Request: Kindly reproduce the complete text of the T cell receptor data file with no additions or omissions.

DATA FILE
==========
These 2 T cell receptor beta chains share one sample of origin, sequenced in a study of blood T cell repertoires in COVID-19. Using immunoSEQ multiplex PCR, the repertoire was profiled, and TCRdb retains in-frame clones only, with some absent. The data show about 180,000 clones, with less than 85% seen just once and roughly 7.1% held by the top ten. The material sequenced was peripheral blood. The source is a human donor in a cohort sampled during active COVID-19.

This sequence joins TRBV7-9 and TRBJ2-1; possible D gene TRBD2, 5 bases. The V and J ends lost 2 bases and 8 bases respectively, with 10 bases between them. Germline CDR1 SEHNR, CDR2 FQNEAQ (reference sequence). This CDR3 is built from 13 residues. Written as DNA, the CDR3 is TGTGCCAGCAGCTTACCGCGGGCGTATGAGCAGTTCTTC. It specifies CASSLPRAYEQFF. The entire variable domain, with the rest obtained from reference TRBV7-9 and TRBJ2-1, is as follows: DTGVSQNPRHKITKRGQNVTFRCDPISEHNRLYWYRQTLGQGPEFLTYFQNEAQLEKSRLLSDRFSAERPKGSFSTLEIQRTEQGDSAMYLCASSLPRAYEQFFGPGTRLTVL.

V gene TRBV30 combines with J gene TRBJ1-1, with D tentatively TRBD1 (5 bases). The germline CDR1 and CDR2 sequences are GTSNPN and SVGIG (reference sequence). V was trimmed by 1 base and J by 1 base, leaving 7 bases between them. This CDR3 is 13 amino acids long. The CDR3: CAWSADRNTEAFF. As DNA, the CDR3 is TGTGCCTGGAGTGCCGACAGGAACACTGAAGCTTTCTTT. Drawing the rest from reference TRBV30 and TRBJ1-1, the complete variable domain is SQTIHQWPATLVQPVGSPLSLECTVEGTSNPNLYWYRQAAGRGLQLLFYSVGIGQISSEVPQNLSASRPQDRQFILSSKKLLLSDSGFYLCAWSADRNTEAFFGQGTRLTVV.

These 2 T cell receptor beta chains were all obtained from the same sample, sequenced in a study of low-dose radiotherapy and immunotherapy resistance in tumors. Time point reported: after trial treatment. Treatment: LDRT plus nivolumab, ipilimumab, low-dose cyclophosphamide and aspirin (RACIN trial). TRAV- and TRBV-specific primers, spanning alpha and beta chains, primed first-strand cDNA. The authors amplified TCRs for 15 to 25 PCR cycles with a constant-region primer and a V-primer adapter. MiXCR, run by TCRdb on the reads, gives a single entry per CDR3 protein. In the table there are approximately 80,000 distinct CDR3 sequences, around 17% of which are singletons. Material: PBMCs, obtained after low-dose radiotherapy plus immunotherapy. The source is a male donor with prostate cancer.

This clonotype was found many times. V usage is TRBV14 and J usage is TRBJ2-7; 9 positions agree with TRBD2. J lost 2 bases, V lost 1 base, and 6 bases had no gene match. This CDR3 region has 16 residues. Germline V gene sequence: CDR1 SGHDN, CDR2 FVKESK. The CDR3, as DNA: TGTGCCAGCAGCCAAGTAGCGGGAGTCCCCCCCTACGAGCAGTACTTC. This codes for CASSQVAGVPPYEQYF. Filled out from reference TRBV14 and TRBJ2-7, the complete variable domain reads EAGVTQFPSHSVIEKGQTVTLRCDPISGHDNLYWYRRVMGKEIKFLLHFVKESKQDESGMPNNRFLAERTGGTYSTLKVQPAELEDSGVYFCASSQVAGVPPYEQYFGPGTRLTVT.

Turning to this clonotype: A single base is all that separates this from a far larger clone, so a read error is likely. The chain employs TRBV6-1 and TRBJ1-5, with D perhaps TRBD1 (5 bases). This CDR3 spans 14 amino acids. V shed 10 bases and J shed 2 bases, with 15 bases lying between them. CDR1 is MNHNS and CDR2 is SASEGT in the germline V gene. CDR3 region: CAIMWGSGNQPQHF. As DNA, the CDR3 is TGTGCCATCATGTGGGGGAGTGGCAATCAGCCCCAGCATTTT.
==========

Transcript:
These 2 T cell receptor beta chains share one sample of origin, sequenced in a study of blood T cell repertoires in COVID-19. Using immunoSEQ multiplex PCR, the repertoire was profiled, and TCRdb retains in-frame clones only, with some absent. The data show about 180,000 clones, with less than 85% seen just once and roughly 7.1% held by the top ten. The material sequenced was peripheral blood. The source is a human donor in a cohort sampled during active COVID-19.

This sequence joins TRBV7-9 and TRBJ2-1; possible D gene TRBD2, 5 bases. The V and J ends lost 2 bases and 8 bases respectively, with 10 bases between them. Germline CDR1 SEHNR, CDR2 FQNEAQ (reference sequence). This CDR3 is built from 13 residues. Written as DNA, the CDR3 is TGTGCCAGCAGCTTACCGCGGGCGTATGAGCAGTTCTTC. It specifies CASSLPRAYEQFF. The entire variable domain, with the rest obtained from reference TRBV7-9 and TRBJ2-1, is as follows: DTGVSQNPRHKITKRGQNVTFRCDPISEHNRLYWYRQTLGQGPEFLTYFQNEAQLEKSRLLSDRFSAERPKGSFSTLEIQRTEQGDSAMYLCASSLPRAYEQFFGPGTRLTVL.

V gene TRBV30 combines with J gene TRBJ1-1, with D tentatively TRBD1 (5 bases). The germline CDR1 and CDR2 sequences are GTSNPN and SVGIG (reference sequence). V was trimmed by 1 base and J by 1 base, leaving 7 bases between them. This CDR3 is 13 amino acids long. The CDR3: CAWSADRNTEAFF. As DNA, the CDR3 is TGTGCCTGGAGTGCCGACAGGAACACTGAAGCTTTCTTT. Drawing the rest from reference TRBV30 and TRBJ1-1, the complete variable domain is SQTIHQWPATLVQPVGSPLSLECTVEGTSNPNLYWYRQAAGRGLQLLFYSVGIGQISSEVPQNLSASRPQDRQFILSSKKLLLSDSGFYLCAWSADRNTEAFFGQGTRLTVV.

These 2 T cell receptor beta chains were all obtained from the same sample, sequenced in a study of low-dose radiotherapy and immunotherapy resistance in tumors. Time point reported: after trial treatment. Treatment: LDRT plus nivolumab, ipilimumab, low-dose cyclophosphamide and aspirin (RACIN trial). TRAV- and TRBV-specific primers, spanning alpha and beta chains, primed first-strand cDNA. The authors amplified TCRs for 15 to 25 PCR cycles with a constant-region primer and a V-primer adapter. MiXCR, run by TCRdb on the reads, gives a single entry per CDR3 protein. In the table there are approximately 80,000 distinct CDR3 sequences, around 17% of which are singletons. Material: PBMCs, obtained after low-dose radiotherapy plus immunotherapy. The source is a male donor with prostate cancer.

This clonotype was found many times. V usage is TRBV14 and J usage is TRBJ2-7; 9 positions agree with TRBD2. J lost 2 bases, V lost 1 base, and 6 bases had no gene match. This CDR3 region has 16 residues. Germline V gene sequence: CDR1 SGHDN, CDR2 FVKESK. The CDR3, as DNA: TGTGCCAGCAGCCAAGTAGCGGGAGTCCCCCCCTACGAGCAGTACTTC. This codes for CASSQVAGVPPYEQYF. Filled out from reference TRBV14 and TRBJ2-7, the complete variable domain reads EAGVTQFPSHSVIEKGQTVTLRCDPISGHDNLYWYRRVMGKEIKFLLHFVKESKQDESGMPNNRFLAERTGGTYSTLKVQPAELEDSGVYFCASSQVAGVPPYEQYFGPGTRLTVT.

Turning to this clonotype: A single base is all that separates this from a far larger clone, so a read error is likely. The chain employs TRBV6-1 and TRBJ1-5, with D perhaps TRBD1 (5 bases). This CDR3 spans 14 amino acids. V shed 10 bases and J shed 2 bases, with 15 bases lying between them. CDR1 is MNHNS and CDR2 is SASEGT in the germline V gene. CDR3 region: CAIMWGSGNQPQHF. As DNA, the CDR3 is TGTGCCATCATGTGGGGGAGTGGCAATCAGCCCCAGCATTTT.